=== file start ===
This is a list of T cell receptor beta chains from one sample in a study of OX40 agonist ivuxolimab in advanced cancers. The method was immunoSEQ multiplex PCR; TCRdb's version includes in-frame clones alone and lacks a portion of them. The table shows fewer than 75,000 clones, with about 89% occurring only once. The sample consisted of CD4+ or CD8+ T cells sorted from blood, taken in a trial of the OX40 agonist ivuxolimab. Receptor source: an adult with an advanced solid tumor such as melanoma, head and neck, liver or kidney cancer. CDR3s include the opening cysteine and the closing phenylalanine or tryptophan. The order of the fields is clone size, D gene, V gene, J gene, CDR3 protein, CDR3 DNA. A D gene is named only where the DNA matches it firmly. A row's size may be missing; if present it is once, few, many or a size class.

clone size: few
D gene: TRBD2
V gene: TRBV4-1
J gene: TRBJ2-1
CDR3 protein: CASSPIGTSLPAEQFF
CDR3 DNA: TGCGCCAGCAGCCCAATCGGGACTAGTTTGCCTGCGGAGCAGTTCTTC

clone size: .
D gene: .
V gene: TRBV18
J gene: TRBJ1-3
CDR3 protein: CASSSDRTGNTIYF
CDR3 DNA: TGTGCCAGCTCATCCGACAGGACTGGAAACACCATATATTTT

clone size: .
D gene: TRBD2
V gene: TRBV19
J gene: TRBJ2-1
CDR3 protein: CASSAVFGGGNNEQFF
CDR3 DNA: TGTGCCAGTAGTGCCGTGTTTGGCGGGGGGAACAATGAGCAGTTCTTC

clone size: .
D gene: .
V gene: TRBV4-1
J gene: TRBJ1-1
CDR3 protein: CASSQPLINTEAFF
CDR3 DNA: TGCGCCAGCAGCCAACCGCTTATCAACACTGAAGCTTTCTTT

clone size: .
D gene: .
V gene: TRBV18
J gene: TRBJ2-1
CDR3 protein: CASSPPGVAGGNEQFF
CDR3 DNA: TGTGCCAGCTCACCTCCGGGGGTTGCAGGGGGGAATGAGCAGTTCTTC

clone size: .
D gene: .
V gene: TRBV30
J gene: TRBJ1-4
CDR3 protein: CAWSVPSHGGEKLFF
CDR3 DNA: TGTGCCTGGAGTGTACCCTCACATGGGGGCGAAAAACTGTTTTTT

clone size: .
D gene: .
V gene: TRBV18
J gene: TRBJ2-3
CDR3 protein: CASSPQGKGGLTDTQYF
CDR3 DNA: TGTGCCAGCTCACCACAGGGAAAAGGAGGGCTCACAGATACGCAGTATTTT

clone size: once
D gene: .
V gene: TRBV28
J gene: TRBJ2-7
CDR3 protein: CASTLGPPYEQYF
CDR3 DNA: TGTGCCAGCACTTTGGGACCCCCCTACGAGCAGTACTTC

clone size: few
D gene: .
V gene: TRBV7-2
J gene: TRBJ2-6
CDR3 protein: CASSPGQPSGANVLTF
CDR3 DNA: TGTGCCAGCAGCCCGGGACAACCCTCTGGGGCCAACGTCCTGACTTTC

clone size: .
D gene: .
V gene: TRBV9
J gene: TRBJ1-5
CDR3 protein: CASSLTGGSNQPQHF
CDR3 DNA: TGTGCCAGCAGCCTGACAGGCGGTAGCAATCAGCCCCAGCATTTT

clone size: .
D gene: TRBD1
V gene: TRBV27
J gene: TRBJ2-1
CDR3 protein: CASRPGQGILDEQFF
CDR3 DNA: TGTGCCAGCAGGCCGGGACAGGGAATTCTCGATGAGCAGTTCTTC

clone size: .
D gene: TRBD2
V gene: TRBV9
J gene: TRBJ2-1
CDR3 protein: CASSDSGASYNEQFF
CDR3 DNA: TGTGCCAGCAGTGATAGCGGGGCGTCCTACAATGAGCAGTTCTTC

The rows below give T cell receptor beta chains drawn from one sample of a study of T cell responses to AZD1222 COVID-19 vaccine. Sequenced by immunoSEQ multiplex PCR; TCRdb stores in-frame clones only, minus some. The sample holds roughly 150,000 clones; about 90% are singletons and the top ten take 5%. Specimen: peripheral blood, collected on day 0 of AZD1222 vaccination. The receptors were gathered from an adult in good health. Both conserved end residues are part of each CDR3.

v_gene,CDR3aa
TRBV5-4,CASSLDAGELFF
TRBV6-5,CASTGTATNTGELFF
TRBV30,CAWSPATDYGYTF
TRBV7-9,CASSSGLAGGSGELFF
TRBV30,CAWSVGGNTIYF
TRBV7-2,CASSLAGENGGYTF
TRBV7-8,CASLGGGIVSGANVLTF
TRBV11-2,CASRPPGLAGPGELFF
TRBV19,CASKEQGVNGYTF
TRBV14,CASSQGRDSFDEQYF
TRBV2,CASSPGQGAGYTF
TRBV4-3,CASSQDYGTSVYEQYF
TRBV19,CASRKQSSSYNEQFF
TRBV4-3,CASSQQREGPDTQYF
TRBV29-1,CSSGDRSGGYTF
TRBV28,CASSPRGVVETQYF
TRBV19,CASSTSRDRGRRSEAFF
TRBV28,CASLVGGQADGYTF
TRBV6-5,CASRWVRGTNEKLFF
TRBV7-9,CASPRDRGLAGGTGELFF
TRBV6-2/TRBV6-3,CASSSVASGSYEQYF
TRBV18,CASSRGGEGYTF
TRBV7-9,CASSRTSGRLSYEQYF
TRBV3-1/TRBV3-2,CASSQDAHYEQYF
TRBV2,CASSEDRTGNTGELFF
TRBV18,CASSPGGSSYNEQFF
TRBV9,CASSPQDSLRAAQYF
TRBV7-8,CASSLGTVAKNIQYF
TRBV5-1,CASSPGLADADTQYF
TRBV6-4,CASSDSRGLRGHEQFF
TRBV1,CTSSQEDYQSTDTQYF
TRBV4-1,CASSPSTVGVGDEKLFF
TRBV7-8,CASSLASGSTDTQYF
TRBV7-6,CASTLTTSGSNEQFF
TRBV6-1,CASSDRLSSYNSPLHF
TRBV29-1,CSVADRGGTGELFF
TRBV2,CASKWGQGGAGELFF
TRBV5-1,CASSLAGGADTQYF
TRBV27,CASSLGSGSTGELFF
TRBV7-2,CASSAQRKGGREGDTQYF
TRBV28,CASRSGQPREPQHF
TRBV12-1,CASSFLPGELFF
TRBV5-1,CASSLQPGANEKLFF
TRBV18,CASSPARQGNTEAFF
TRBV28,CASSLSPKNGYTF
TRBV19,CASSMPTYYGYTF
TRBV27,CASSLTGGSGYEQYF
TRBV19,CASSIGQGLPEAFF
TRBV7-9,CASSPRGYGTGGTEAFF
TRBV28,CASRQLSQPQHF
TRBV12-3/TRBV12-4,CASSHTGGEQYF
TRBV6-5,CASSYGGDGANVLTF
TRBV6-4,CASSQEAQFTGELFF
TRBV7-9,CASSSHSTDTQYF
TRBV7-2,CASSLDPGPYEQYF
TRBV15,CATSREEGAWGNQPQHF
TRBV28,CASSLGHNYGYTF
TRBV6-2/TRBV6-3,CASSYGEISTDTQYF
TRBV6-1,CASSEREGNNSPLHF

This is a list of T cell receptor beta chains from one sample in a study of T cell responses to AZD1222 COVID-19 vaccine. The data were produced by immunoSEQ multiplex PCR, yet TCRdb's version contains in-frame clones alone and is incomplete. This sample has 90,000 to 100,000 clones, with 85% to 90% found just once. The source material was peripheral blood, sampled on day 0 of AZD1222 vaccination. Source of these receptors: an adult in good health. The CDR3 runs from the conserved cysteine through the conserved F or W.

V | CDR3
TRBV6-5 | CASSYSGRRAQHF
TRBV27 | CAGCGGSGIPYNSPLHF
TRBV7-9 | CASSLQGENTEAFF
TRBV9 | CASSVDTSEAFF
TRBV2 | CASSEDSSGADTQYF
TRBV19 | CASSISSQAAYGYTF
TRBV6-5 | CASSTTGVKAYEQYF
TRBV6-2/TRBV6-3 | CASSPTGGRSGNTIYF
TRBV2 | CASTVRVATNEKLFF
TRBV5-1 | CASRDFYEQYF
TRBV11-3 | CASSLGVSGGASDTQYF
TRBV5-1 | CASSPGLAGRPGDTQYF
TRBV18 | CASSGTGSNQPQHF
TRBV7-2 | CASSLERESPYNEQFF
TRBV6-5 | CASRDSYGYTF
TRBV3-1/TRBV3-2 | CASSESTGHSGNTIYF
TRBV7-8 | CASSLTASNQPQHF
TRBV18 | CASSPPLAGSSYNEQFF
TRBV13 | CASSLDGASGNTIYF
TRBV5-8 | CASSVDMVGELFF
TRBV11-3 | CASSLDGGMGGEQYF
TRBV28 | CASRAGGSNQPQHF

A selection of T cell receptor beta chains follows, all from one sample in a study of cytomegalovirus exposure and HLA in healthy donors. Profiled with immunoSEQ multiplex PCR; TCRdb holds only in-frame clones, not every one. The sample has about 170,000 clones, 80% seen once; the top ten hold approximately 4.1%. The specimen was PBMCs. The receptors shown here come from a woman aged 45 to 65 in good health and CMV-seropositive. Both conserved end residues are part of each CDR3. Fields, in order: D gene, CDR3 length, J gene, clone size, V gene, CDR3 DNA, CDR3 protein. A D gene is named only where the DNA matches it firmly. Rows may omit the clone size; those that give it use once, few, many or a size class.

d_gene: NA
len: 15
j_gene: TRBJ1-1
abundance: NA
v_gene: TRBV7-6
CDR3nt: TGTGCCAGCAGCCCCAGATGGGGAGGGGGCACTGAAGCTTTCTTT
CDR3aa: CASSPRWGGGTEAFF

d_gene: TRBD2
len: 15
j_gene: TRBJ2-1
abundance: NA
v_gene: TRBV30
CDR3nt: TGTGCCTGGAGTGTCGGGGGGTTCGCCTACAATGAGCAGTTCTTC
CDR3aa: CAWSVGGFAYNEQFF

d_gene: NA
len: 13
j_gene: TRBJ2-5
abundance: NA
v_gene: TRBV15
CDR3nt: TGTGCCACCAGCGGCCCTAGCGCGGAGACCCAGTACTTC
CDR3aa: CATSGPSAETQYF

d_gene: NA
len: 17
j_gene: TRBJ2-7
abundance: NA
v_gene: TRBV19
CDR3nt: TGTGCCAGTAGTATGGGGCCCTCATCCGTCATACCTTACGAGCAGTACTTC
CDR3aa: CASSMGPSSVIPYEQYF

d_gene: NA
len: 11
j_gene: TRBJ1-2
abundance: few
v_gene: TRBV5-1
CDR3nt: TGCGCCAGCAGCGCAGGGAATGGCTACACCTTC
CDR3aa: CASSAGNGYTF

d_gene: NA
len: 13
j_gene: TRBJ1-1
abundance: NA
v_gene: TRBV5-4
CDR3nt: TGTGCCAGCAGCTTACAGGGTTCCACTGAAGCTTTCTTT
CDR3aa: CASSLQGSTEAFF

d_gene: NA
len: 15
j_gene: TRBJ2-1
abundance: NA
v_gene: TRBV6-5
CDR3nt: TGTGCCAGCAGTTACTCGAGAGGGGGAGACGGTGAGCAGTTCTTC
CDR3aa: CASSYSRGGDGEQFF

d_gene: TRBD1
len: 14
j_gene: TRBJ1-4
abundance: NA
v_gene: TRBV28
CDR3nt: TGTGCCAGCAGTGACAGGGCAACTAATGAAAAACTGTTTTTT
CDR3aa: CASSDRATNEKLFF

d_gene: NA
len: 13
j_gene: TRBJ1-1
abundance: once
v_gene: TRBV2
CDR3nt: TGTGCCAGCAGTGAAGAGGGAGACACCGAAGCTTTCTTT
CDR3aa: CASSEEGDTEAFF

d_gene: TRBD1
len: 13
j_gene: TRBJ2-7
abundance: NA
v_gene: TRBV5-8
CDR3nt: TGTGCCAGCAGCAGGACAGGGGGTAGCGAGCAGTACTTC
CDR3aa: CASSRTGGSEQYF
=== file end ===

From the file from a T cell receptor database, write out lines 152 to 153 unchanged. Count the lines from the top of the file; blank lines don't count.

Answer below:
TRBV3-1/TRBV3-2 | CASSESTGHSGNTIYF
TRBV7-8 | CASSLTASNQPQHF